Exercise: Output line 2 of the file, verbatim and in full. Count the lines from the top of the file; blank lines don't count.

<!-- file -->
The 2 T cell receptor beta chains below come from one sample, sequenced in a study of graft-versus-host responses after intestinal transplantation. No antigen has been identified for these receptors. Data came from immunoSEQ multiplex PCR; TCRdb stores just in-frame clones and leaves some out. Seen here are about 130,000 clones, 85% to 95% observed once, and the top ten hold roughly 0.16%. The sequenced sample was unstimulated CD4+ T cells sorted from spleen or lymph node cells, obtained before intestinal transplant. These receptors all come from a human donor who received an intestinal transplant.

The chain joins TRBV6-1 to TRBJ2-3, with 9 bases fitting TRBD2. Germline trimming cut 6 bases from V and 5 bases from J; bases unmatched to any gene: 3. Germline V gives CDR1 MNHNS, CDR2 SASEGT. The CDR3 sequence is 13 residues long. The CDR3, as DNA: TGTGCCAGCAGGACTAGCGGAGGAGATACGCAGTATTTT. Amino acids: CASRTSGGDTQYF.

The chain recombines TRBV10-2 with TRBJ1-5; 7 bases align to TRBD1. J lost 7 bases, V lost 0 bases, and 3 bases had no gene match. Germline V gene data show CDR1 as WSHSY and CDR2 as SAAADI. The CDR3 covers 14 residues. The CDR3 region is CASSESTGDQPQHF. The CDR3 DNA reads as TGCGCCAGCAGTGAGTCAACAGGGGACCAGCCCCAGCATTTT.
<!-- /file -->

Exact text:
The chain joins TRBV6-1 to TRBJ2-3, with 9 bases fitting TRBD2. Germline trimming cut 6 bases from V and 5 bases from J; bases unmatched to any gene: 3. Germline V gives CDR1 MNHNS, CDR2 SASEGT. The CDR3 sequence is 13 residues long. The CDR3, as DNA: TGTGCCAGCAGGACTAGCGGAGGAGATACGCAGTATTTT. Amino acids: CASRTSGGDTQYF.